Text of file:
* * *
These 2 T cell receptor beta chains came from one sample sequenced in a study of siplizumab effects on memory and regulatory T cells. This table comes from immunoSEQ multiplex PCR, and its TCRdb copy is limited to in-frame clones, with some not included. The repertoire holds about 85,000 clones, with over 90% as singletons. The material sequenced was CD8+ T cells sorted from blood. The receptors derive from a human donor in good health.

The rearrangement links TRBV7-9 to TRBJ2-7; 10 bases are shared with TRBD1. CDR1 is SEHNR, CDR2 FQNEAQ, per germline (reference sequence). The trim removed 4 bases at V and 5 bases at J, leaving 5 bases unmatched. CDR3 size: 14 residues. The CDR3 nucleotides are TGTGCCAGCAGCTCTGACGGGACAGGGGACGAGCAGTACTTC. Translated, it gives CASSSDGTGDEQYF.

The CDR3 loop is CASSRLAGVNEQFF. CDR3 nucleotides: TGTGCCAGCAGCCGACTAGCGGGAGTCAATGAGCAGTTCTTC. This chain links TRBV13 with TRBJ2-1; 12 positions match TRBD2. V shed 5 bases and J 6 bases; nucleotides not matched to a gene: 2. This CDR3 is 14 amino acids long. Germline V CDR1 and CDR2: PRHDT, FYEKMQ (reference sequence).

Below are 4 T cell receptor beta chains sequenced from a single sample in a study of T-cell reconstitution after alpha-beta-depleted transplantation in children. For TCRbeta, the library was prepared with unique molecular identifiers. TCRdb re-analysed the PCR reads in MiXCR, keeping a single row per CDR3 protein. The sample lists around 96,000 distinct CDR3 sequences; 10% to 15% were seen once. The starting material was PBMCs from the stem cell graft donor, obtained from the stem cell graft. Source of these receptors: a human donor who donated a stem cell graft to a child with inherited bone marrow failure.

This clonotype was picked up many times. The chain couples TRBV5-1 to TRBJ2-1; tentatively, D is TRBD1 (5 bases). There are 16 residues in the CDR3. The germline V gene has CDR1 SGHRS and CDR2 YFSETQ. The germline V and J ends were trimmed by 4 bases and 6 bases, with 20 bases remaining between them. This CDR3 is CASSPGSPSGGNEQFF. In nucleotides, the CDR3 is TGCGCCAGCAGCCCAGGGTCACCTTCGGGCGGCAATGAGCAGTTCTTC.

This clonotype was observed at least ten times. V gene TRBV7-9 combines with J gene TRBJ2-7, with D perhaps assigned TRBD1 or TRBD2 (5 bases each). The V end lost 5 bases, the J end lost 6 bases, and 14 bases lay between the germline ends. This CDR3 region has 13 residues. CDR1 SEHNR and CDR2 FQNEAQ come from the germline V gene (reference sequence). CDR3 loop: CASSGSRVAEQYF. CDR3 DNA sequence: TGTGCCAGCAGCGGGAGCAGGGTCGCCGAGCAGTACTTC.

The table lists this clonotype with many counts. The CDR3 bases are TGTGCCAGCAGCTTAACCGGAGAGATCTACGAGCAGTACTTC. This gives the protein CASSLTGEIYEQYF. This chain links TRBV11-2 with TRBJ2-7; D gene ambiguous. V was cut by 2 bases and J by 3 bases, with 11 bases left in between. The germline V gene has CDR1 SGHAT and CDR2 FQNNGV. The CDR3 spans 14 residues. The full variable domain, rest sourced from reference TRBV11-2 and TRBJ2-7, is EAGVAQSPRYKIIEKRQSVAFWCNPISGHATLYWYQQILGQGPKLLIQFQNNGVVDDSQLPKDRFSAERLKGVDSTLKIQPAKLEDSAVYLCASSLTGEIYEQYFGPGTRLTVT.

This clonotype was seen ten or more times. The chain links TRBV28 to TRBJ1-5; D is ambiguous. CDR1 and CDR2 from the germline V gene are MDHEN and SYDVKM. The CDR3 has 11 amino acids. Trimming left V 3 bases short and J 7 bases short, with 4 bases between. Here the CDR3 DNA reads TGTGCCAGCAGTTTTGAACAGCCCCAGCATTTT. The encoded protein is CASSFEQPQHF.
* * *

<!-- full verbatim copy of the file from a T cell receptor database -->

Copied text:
These 2 T cell receptor beta chains came from one sample sequenced in a study of siplizumab effects on memory and regulatory T cells. This table comes from immunoSEQ multiplex PCR, and its TCRdb copy is limited to in-frame clones, with some not included. The repertoire holds about 85,000 clones, with over 90% as singletons. The material sequenced was CD8+ T cells sorted from blood. The receptors derive from a human donor in good health.

The rearrangement links TRBV7-9 to TRBJ2-7; 10 bases are shared with TRBD1. CDR1 is SEHNR, CDR2 FQNEAQ, per germline (reference sequence). The trim removed 4 bases at V and 5 bases at J, leaving 5 bases unmatched. CDR3 size: 14 residues. The CDR3 nucleotides are TGTGCCAGCAGCTCTGACGGGACAGGGGACGAGCAGTACTTC. Translated, it gives CASSSDGTGDEQYF.

The CDR3 loop is CASSRLAGVNEQFF. CDR3 nucleotides: TGTGCCAGCAGCCGACTAGCGGGAGTCAATGAGCAGTTCTTC. This chain links TRBV13 with TRBJ2-1; 12 positions match TRBD2. V shed 5 bases and J 6 bases; nucleotides not matched to a gene: 2. This CDR3 is 14 amino acids long. Germline V CDR1 and CDR2: PRHDT, FYEKMQ (reference sequence).

Below are 4 T cell receptor beta chains sequenced from a single sample in a study of T-cell reconstitution after alpha-beta-depleted transplantation in children. For TCRbeta, the library was prepared with unique molecular identifiers. TCRdb re-analysed the PCR reads in MiXCR, keeping a single row per CDR3 protein. The sample lists around 96,000 distinct CDR3 sequences; 10% to 15% were seen once. The starting material was PBMCs from the stem cell graft donor, obtained from the stem cell graft. Source of these receptors: a human donor who donated a stem cell graft to a child with inherited bone marrow failure.

This clonotype was picked up many times. The chain couples TRBV5-1 to TRBJ2-1; tentatively, D is TRBD1 (5 bases). There are 16 residues in the CDR3. The germline V gene has CDR1 SGHRS and CDR2 YFSETQ. The germline V and J ends were trimmed by 4 bases and 6 bases, with 20 bases remaining between them. This CDR3 is CASSPGSPSGGNEQFF. In nucleotides, the CDR3 is TGCGCCAGCAGCCCAGGGTCACCTTCGGGCGGCAATGAGCAGTTCTTC.

This clonotype was observed at least ten times. V gene TRBV7-9 combines with J gene TRBJ2-7, with D perhaps assigned TRBD1 or TRBD2 (5 bases each). The V end lost 5 bases, the J end lost 6 bases, and 14 bases lay between the germline ends. This CDR3 region has 13 residues. CDR1 SEHNR and CDR2 FQNEAQ come from the germline V gene (reference sequence). CDR3 loop: CASSGSRVAEQYF. CDR3 DNA sequence: TGTGCCAGCAGCGGGAGCAGGGTCGCCGAGCAGTACTTC.

The table lists this clonotype with many counts. The CDR3 bases are TGTGCCAGCAGCTTAACCGGAGAGATCTACGAGCAGTACTTC. This gives the protein CASSLTGEIYEQYF. This chain links TRBV11-2 with TRBJ2-7; D gene ambiguous. V was cut by 2 bases and J by 3 bases, with 11 bases left in between. The germline V gene has CDR1 SGHAT and CDR2 FQNNGV. The CDR3 spans 14 residues. The full variable domain, rest sourced from reference TRBV11-2 and TRBJ2-7, is EAGVAQSPRYKIIEKRQSVAFWCNPISGHATLYWYQQILGQGPKLLIQFQNNGVVDDSQLPKDRFSAERLKGVDSTLKIQPAKLEDSAVYLCASSLTGEIYEQYFGPGTRLTVT.

This clonotype was seen ten or more times. The chain links TRBV28 to TRBJ1-5; D is ambiguous. CDR1 and CDR2 from the germline V gene are MDHEN and SYDVKM. The CDR3 has 11 amino acids. Trimming left V 3 bases short and J 7 bases short, with 4 bases between. Here the CDR3 DNA reads TGTGCCAGCAGTTTTGAACAGCCCCAGCATTTT. The encoded protein is CASSFEQPQHF.